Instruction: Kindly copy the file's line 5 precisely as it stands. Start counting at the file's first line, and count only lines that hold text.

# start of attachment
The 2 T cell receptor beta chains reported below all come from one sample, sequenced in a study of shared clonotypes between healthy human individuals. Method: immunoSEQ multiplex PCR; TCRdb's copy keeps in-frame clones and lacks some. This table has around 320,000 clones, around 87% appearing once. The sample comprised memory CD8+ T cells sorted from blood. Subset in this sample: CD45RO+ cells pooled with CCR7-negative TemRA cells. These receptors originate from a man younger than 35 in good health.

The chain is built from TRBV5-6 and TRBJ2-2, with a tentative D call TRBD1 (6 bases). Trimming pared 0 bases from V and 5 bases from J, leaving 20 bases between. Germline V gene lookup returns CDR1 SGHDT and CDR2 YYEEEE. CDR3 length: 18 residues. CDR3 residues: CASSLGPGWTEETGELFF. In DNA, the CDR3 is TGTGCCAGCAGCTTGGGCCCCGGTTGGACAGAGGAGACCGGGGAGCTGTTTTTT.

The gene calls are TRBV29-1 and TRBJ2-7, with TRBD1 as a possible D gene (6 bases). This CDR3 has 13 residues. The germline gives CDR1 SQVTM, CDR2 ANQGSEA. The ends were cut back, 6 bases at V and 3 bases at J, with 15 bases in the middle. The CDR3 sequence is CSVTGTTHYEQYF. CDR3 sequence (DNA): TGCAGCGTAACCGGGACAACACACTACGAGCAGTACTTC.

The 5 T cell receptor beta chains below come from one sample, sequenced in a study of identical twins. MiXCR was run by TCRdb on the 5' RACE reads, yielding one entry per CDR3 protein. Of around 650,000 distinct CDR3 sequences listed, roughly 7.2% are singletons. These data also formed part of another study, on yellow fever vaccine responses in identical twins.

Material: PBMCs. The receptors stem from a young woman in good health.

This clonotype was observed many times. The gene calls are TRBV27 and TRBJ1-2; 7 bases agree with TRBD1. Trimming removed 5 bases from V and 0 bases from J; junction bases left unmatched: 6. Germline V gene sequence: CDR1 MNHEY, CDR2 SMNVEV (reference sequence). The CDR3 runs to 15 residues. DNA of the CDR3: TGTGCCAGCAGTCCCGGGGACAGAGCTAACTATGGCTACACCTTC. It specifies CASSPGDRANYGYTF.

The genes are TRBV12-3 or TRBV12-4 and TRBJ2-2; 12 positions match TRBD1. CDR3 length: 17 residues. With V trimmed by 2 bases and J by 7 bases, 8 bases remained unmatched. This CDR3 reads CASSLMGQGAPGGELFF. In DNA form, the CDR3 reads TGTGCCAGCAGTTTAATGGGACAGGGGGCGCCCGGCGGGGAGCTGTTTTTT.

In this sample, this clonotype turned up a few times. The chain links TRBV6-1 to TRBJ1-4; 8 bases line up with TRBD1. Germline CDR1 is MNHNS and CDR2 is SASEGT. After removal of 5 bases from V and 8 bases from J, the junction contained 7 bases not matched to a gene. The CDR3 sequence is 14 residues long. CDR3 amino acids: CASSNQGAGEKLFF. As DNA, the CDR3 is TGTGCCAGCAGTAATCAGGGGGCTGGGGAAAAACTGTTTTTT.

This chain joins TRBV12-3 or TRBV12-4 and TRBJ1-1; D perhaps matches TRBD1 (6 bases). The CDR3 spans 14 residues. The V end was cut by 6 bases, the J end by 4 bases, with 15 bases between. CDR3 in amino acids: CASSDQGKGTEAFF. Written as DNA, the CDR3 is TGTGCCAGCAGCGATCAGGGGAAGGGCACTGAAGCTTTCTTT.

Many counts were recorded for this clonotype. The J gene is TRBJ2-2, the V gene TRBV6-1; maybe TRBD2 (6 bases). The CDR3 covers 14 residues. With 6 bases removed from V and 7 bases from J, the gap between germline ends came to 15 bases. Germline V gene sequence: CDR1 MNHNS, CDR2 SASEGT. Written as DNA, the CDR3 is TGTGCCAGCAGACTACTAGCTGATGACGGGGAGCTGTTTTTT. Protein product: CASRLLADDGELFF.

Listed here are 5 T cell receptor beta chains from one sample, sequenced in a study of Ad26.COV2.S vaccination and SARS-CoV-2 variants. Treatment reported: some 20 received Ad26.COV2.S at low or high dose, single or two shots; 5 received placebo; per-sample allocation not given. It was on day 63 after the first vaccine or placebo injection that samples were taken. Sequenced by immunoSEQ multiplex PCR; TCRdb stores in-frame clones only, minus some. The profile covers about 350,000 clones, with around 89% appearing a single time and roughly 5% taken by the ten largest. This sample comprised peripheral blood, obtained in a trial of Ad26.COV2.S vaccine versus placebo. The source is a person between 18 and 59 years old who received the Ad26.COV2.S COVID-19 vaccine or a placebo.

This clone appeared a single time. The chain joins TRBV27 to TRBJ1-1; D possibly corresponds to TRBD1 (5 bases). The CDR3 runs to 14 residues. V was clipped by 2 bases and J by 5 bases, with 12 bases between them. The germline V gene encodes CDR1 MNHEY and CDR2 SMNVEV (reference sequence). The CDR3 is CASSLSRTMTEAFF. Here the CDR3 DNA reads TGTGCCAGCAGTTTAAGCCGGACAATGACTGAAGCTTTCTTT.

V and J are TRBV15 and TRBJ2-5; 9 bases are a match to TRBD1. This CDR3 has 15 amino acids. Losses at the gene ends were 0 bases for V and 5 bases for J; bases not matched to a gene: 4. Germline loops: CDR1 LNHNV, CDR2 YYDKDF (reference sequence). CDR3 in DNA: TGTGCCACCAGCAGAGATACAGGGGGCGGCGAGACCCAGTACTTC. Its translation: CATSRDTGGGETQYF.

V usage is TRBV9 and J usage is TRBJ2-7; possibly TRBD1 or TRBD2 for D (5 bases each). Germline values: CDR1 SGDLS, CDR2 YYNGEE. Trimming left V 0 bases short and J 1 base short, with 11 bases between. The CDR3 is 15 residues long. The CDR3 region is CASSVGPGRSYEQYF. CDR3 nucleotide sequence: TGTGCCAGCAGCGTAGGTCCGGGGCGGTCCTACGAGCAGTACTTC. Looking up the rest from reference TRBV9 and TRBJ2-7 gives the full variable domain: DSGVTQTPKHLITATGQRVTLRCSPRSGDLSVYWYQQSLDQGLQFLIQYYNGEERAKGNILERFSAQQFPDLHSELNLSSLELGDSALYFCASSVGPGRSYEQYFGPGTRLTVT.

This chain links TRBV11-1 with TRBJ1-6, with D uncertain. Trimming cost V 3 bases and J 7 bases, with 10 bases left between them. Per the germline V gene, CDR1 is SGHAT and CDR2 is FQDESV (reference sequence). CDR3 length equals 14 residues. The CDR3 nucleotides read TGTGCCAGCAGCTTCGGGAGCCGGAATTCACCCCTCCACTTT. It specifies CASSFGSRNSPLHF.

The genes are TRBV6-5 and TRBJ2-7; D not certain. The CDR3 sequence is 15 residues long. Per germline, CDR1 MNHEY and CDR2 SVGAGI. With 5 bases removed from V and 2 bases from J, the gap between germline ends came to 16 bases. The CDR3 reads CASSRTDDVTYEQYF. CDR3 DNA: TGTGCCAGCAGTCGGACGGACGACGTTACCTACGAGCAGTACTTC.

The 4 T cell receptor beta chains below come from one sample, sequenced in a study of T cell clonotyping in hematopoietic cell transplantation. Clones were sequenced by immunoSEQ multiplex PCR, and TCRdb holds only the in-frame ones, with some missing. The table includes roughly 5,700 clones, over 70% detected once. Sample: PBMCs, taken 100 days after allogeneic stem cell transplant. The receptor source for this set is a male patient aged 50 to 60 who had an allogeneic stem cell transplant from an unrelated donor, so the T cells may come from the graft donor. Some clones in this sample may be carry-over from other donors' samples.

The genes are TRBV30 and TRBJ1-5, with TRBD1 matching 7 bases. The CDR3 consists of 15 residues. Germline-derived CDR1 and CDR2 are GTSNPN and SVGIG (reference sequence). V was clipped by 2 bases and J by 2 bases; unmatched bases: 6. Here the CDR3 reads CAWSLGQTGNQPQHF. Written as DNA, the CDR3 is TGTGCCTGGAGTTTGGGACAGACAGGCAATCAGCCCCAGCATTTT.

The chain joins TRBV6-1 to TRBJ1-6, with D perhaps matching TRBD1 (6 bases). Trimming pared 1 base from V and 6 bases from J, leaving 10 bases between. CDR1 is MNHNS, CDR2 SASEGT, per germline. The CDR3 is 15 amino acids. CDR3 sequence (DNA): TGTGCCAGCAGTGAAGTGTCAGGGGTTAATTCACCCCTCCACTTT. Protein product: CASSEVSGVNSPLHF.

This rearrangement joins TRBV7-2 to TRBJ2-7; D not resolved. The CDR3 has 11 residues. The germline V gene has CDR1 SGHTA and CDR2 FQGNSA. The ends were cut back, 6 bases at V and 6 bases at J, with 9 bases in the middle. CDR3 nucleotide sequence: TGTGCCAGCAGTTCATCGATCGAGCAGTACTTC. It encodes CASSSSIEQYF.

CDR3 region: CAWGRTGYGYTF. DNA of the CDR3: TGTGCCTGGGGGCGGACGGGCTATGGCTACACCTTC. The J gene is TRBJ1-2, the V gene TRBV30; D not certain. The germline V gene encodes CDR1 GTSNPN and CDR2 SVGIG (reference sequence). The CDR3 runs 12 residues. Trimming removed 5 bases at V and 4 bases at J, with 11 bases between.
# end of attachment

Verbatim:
Material: PBMCs. The receptors stem from a young woman in good health.